50 percent of B2B sales staff keep missing their quotas. It’s a problem as old as business itself.  The culprit, according to sales, is the quality and volume of leads from marketing. The marketing department may be quick to snap back that sales is ignoring their leads or not trying hard enough to close them.  When the squabbling causes the revenue pipeline to become even more unpredictable, that gets the CEO’s attention..... Read the full article on Forbes.

14 Articles Every CMO Should Read

A couple weeks ago I wrote a post “The Myth that Marketing Automation Reveals Buyers’ Journeys” that explained there was increasing consensus among analysts, academics and consultants about changes in the buyer’s journey and the mandate for vendors to adapt to those changes in order to grow. Consolidating the research in one place demonstrates the flood of voices urging vendors to align with the customer, break down silos and bridge marketing and sales departments. Below is a collection of reading materials every marketing executive should sift through. Customer Centricity • A study by Booz & Company found that companies that offered valuable customization in a cost-effective way outperformed their peers in revenue growth two-to-one and had profit margins 5 to 10 percent higher than competitors. • A Forrester report on content marketing emphasized that the right content “requires a deep understanding of the buyers, their information needs, and their content sourcing preferences.” • An article in the International Journal of Productivity and Performance Management recommends an approach where “all business processes and all individuals are focused on identifying and meeting the needs of the customer.“ • Forrester has published a wealth of research aligned with the recommendations we give at New Business Strategies, including reports like “Transform To An Experience-Driven Organization” and “Become Customer-Centric, Service-Focused, And Automated.” • Forrester analyst Ronald Rogowski wrote a post urging readers to improve the digital customer experience. Forrester has also written reports about webinars, social media and other aspects of marketing and how to align them with the buyer’s journey. Marketing & sales alignmentHubSpot wrote a good post about overcoming the blame game between marketing and sales with open communication and more accountability. • One of my own blogs last year offers three metrics to measure the degree of sales and marketing alignment within your organization. • A report by Oracle says the friction between marketing and sales has gotten “cliché” and found that a lack of communication was at its heart. • Research by CSO Insights and IDC have identified four problems with a lack of marketing and sales alignment: longer sales cycles, missed quotas, lower productivity and less sales efficiency. (source) • A study by The Red Herring found that sales and marketing alignment was ranked a nine or ten on an importance scale of 10. (source) Breaking down silos • According to an article in HBR, executives identify silos as the top inhibitor of innovation, but silos can only be overcome if executives can embrace change. • Businessweek provided an overview of silos and some common approaches to overcoming them. • Forrester’s 2012 Tech Marketing Planning Guidance noted that marketing hasn’t made the drastic changes that are needed, because each year’s plan is based on last year’s marketing strategy. • IBM’s 2012 State of Marketing Survey called upon marketers to expand our role in the customer experience and break down silos.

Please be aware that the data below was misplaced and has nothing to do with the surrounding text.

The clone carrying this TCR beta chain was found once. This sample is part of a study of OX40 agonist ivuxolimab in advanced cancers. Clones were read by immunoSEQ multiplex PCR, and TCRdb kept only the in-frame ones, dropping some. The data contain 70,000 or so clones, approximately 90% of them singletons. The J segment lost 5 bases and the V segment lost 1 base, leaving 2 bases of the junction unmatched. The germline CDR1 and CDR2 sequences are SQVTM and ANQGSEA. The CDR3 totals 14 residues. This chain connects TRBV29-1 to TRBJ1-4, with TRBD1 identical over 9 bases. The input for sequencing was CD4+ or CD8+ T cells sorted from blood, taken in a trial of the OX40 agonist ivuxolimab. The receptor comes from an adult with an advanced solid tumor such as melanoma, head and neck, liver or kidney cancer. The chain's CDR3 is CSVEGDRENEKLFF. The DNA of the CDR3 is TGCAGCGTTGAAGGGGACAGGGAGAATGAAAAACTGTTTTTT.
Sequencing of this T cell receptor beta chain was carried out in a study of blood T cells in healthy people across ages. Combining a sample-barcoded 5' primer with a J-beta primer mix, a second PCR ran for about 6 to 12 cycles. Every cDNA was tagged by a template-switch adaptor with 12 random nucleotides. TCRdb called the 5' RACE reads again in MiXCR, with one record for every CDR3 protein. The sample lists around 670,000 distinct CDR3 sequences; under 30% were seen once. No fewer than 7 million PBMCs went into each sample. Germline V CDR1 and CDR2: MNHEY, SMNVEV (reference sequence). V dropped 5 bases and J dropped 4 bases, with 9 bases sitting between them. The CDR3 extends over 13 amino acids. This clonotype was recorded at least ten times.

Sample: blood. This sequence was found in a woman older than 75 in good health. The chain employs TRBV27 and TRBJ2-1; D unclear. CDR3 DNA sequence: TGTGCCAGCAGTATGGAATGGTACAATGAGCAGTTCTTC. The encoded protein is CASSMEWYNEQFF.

7 Tips of the Chief Customer Officer

The transition to a customer-centric organization will transform many Chief Revenue Officers into Chief Customer Officers. As organizations realize that the customer experience and relationship is the asset that leads to revenues, CROs will shift focus from the revenues themselves, to the customers that deliver it. For CROs making this transition, it may feel like unfamiliar territory..... Read the complete post on Forbes.

Chief Revenue Officer: A Failed Experiment or an Evolutionary Step?

The clash between marketing and sales departments has fostered the growing popularity of a new position – the Chief Revenue Officer – to bring the finger-pointing under wraps and align the two functions under shared revenue goals.   In theory, the CRO role makes sense. It allows the CEO to delegate marketing and sales alignment to someone with experience under both functions to optimize the teams and manage differing charters, personalities and performance metrics. Many Chief Executive Officers have risen through the sales ranks. They may not fully understand the charter of marketing and are prone to take sales’ side in arguments, instead of creating an environment for collaboration.   In the best of cases, Chief Revenue Officers have gotten sales and marketing to stop blaming each other for lost revenue opportunities and created a customer-focused attitude, aligning both departments with customers rather than lead numbers and superficial metrics.   But in most cases CROs have made matters worse. Instead of leading both functions to a shared, common-sense vision of serving the customer, they inevitably play mediator between two warring sides. Like the CEOs before them, the favor of the CRO is won by sales, who has a more direct way of measuring their influence on revenues. The CRO role has developed into giving sales a seat at the C-suite – almost like a Chief Sales Officer.   The CRO is not dead however, it is an experiment and an intermediary step to the Chief Customer Officer position. As progressive companies realize that it’s more effective to focus on the customer experience, relationship, satisfaction and loyalty that drives revenues than on the numbers themselves, Chief Revenue Officers will inevitably become Chief Customer Officers.   Most Fortune 100 companies are at some stage of the transformation to a customer-centric organization. From strategic planning to job description and performance metrics, enterprises are retooling themselves to align with customer expectations. In this transformation, it’s natural for CROs to move into the position of a Chief Customer Officer (CCO) that manages the lifecycle of the customer experience from marketing, to sales and support.   Only by stitching together these functions into a cohesive fabric can companies consistently deliver experiences and nimbly change in lock step with their customers.